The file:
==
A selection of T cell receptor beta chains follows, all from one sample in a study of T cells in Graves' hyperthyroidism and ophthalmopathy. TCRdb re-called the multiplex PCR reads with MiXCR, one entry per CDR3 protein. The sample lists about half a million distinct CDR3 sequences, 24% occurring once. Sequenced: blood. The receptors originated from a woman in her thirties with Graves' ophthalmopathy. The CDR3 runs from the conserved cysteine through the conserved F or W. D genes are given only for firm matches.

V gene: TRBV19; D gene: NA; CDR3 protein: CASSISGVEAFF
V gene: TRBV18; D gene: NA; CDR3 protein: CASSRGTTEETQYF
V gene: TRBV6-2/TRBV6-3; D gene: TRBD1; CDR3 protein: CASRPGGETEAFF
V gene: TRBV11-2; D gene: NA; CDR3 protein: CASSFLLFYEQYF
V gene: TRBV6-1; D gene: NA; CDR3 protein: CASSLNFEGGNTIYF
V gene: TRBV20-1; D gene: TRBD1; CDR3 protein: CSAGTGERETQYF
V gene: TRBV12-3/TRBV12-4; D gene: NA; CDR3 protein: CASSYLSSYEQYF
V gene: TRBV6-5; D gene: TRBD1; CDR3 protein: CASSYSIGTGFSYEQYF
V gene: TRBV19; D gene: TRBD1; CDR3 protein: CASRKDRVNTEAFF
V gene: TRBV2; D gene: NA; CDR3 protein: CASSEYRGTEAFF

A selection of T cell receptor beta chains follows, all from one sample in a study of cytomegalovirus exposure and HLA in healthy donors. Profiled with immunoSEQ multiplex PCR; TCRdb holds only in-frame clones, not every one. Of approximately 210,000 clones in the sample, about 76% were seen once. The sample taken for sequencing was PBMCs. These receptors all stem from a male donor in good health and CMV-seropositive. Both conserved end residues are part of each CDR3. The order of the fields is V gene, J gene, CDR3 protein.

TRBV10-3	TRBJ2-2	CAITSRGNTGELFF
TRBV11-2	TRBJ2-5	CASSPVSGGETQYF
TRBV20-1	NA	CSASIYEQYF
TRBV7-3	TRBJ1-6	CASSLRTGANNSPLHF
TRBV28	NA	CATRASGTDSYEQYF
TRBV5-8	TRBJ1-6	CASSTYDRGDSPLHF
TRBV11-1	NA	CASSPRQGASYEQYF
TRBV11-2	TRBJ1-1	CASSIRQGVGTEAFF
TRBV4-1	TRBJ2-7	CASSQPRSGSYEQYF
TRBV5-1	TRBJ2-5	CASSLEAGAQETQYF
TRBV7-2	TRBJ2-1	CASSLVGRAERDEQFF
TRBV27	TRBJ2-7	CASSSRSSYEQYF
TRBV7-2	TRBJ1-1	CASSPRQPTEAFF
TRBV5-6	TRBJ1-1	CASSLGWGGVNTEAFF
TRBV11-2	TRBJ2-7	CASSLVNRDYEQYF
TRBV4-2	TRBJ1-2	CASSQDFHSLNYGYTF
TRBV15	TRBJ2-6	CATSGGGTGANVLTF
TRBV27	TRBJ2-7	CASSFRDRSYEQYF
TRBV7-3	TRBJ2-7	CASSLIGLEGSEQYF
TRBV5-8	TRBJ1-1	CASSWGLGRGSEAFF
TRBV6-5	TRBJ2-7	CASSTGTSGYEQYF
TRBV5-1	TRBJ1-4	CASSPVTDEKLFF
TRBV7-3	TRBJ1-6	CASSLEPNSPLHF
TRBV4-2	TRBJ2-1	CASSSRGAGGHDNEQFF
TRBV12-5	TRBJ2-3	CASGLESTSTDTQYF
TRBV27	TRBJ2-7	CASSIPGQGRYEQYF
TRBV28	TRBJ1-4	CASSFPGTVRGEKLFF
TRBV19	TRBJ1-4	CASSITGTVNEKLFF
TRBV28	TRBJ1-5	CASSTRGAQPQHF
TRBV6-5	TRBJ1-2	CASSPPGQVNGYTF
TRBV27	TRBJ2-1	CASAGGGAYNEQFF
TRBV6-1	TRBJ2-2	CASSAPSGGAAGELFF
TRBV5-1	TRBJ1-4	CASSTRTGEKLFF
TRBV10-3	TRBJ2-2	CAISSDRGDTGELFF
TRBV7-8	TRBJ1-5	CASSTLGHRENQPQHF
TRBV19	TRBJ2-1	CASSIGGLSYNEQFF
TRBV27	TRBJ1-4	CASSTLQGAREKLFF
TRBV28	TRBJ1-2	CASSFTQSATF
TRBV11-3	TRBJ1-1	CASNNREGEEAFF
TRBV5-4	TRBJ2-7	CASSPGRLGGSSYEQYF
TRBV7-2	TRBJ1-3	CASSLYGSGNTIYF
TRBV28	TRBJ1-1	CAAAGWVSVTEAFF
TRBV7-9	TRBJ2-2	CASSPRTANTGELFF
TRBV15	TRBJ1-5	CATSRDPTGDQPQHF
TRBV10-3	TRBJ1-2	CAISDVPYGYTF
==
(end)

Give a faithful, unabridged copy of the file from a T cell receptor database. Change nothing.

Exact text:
A selection of T cell receptor beta chains follows, all from one sample in a study of T cells in Graves' hyperthyroidism and ophthalmopathy. TCRdb re-called the multiplex PCR reads with MiXCR, one entry per CDR3 protein. The sample lists about half a million distinct CDR3 sequences, 24% occurring once. Sequenced: blood. The receptors originated from a woman in her thirties with Graves' ophthalmopathy. The CDR3 runs from the conserved cysteine through the conserved F or W. D genes are given only for firm matches.

V gene: TRBV19; D gene: NA; CDR3 protein: CASSISGVEAFF
V gene: TRBV18; D gene: NA; CDR3 protein: CASSRGTTEETQYF
V gene: TRBV6-2/TRBV6-3; D gene: TRBD1; CDR3 protein: CASRPGGETEAFF
V gene: TRBV11-2; D gene: NA; CDR3 protein: CASSFLLFYEQYF
V gene: TRBV6-1; D gene: NA; CDR3 protein: CASSLNFEGGNTIYF
V gene: TRBV20-1; D gene: TRBD1; CDR3 protein: CSAGTGERETQYF
V gene: TRBV12-3/TRBV12-4; D gene: NA; CDR3 protein: CASSYLSSYEQYF
V gene: TRBV6-5; D gene: TRBD1; CDR3 protein: CASSYSIGTGFSYEQYF
V gene: TRBV19; D gene: TRBD1; CDR3 protein: CASRKDRVNTEAFF
V gene: TRBV2; D gene: NA; CDR3 protein: CASSEYRGTEAFF

A selection of T cell receptor beta chains follows, all from one sample in a study of cytomegalovirus exposure and HLA in healthy donors. Profiled with immunoSEQ multiplex PCR; TCRdb holds only in-frame clones, not every one. Of approximately 210,000 clones in the sample, about 76% were seen once. The sample taken for sequencing was PBMCs. These receptors all stem from a male donor in good health and CMV-seropositive. Both conserved end residues are part of each CDR3. The order of the fields is V gene, J gene, CDR3 protein.

TRBV10-3	TRBJ2-2	CAITSRGNTGELFF
TRBV11-2	TRBJ2-5	CASSPVSGGETQYF
TRBV20-1	NA	CSASIYEQYF
TRBV7-3	TRBJ1-6	CASSLRTGANNSPLHF
TRBV28	NA	CATRASGTDSYEQYF
TRBV5-8	TRBJ1-6	CASSTYDRGDSPLHF
TRBV11-1	NA	CASSPRQGASYEQYF
TRBV11-2	TRBJ1-1	CASSIRQGVGTEAFF
TRBV4-1	TRBJ2-7	CASSQPRSGSYEQYF
TRBV5-1	TRBJ2-5	CASSLEAGAQETQYF
TRBV7-2	TRBJ2-1	CASSLVGRAERDEQFF
TRBV27	TRBJ2-7	CASSSRSSYEQYF
TRBV7-2	TRBJ1-1	CASSPRQPTEAFF
TRBV5-6	TRBJ1-1	CASSLGWGGVNTEAFF
TRBV11-2	TRBJ2-7	CASSLVNRDYEQYF
TRBV4-2	TRBJ1-2	CASSQDFHSLNYGYTF
TRBV15	TRBJ2-6	CATSGGGTGANVLTF
TRBV27	TRBJ2-7	CASSFRDRSYEQYF
TRBV7-3	TRBJ2-7	CASSLIGLEGSEQYF
TRBV5-8	TRBJ1-1	CASSWGLGRGSEAFF
TRBV6-5	TRBJ2-7	CASSTGTSGYEQYF
TRBV5-1	TRBJ1-4	CASSPVTDEKLFF
TRBV7-3	TRBJ1-6	CASSLEPNSPLHF
TRBV4-2	TRBJ2-1	CASSSRGAGGHDNEQFF
TRBV12-5	TRBJ2-3	CASGLESTSTDTQYF
TRBV27	TRBJ2-7	CASSIPGQGRYEQYF
TRBV28	TRBJ1-4	CASSFPGTVRGEKLFF
TRBV19	TRBJ1-4	CASSITGTVNEKLFF
TRBV28	TRBJ1-5	CASSTRGAQPQHF
TRBV6-5	TRBJ1-2	CASSPPGQVNGYTF
TRBV27	TRBJ2-1	CASAGGGAYNEQFF
TRBV6-1	TRBJ2-2	CASSAPSGGAAGELFF
TRBV5-1	TRBJ1-4	CASSTRTGEKLFF
TRBV10-3	TRBJ2-2	CAISSDRGDTGELFF
TRBV7-8	TRBJ1-5	CASSTLGHRENQPQHF
TRBV19	TRBJ2-1	CASSIGGLSYNEQFF
TRBV27	TRBJ1-4	CASSTLQGAREKLFF
TRBV28	TRBJ1-2	CASSFTQSATF
TRBV11-3	TRBJ1-1	CASNNREGEEAFF
TRBV5-4	TRBJ2-7	CASSPGRLGGSSYEQYF
TRBV7-2	TRBJ1-3	CASSLYGSGNTIYF
TRBV28	TRBJ1-1	CAAAGWVSVTEAFF
TRBV7-9	TRBJ2-2	CASSPRTANTGELFF
TRBV15	TRBJ1-5	CATSRDPTGDQPQHF
TRBV10-3	TRBJ1-2	CAISDVPYGYTF